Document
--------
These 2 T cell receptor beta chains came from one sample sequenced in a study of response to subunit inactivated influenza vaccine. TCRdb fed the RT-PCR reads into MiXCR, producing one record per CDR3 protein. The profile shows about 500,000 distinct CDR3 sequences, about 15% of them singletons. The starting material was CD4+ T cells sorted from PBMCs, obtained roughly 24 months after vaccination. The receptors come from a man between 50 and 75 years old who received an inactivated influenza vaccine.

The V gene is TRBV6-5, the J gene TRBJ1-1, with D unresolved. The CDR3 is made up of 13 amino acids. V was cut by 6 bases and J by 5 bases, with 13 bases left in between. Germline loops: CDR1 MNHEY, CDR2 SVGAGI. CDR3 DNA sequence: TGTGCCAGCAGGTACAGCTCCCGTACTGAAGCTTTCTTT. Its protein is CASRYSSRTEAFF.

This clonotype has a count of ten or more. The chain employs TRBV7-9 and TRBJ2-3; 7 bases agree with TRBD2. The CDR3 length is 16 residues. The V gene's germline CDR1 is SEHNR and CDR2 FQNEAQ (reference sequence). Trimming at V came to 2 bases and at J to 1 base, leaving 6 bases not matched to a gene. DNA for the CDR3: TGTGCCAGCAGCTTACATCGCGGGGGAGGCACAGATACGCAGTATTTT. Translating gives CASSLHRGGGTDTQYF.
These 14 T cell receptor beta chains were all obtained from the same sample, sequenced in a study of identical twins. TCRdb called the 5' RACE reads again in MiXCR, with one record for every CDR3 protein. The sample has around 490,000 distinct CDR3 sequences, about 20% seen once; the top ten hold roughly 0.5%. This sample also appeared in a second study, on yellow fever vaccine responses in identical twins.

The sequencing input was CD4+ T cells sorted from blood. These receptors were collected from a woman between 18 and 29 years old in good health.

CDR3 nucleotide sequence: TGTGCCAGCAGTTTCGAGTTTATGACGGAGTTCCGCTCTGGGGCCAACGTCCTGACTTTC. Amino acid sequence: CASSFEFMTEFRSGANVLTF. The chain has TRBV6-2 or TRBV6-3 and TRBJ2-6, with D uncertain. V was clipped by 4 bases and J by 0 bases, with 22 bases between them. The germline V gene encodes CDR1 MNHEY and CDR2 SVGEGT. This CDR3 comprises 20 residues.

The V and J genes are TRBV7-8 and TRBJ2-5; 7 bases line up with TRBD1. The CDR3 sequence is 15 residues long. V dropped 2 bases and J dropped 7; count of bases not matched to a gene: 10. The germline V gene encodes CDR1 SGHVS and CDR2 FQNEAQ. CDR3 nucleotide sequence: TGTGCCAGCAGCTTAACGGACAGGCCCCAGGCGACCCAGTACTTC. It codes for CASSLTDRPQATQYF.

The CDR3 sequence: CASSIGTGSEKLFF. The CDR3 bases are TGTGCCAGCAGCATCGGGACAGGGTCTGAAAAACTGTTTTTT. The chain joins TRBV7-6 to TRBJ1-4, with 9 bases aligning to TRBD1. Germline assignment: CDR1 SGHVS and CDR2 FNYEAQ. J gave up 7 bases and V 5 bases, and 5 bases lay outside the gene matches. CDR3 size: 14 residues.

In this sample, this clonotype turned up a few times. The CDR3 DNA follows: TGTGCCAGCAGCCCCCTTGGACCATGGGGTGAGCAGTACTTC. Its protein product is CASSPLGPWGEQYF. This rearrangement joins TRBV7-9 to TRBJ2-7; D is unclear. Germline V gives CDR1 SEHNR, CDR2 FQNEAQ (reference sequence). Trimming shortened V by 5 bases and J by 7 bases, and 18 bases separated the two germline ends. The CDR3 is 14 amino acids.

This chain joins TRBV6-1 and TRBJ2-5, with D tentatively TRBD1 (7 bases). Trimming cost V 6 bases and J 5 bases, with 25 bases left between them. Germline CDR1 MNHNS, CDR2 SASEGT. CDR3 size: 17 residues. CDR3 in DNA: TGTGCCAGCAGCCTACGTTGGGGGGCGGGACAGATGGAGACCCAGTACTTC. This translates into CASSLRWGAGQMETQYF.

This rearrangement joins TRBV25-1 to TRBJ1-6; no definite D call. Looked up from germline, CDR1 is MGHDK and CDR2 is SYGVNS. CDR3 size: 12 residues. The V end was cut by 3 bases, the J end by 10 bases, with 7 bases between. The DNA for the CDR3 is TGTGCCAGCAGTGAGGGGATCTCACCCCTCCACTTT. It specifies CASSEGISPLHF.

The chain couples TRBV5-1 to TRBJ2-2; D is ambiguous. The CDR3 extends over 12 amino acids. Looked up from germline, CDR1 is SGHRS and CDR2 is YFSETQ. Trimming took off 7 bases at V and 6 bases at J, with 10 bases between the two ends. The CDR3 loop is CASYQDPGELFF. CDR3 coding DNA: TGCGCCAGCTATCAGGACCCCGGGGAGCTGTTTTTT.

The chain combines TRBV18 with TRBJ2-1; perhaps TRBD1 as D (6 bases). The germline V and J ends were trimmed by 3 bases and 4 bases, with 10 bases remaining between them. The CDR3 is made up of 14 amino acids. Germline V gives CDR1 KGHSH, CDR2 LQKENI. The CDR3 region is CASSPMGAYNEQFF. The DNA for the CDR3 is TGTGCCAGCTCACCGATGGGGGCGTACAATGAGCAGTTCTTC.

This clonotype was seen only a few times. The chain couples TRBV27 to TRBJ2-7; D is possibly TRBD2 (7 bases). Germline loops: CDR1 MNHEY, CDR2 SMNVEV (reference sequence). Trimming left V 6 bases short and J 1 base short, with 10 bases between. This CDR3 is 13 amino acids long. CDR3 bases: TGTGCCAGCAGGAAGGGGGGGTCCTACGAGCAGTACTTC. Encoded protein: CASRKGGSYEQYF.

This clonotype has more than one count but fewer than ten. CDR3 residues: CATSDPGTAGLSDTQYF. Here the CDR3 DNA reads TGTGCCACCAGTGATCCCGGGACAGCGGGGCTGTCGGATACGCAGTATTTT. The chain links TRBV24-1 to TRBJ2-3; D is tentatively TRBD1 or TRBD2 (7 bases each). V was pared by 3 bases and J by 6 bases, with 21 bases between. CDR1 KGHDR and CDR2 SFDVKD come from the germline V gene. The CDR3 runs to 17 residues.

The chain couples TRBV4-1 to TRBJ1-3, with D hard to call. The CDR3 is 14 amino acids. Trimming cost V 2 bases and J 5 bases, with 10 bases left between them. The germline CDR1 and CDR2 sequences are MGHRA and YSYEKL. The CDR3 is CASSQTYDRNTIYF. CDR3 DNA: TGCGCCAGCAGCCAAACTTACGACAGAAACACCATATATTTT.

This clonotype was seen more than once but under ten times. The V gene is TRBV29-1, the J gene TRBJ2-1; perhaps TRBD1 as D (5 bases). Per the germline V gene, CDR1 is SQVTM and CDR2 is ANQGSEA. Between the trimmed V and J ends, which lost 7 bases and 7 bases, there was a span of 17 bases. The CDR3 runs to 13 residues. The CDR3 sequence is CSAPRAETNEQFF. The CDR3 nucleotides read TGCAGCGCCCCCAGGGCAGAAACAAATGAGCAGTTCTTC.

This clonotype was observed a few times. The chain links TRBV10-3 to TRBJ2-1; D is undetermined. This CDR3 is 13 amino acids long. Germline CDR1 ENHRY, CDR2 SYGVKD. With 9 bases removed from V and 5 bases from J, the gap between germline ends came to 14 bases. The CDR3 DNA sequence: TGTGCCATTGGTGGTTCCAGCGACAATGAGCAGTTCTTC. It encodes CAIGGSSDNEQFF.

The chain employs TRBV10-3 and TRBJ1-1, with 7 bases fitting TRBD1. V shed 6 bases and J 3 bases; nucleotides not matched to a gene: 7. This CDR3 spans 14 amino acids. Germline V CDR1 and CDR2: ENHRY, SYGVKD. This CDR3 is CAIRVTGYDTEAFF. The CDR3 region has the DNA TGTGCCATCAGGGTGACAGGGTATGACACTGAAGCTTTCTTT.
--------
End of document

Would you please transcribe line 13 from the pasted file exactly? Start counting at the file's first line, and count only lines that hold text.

The chain combines TRBV18 with TRBJ2-1; perhaps TRBD1 as D (6 bases). The germline V and J ends were trimmed by 3 bases and 4 bases, with 10 bases remaining between them. The CDR3 is made up of 14 amino acids. Germline V gives CDR1 KGHSH, CDR2 LQKENI. The CDR3 region is CASSPMGAYNEQFF. The DNA for the CDR3 is TGTGCCAGCTCACCGATGGGGGCGTACAATGAGCAGTTCTTC.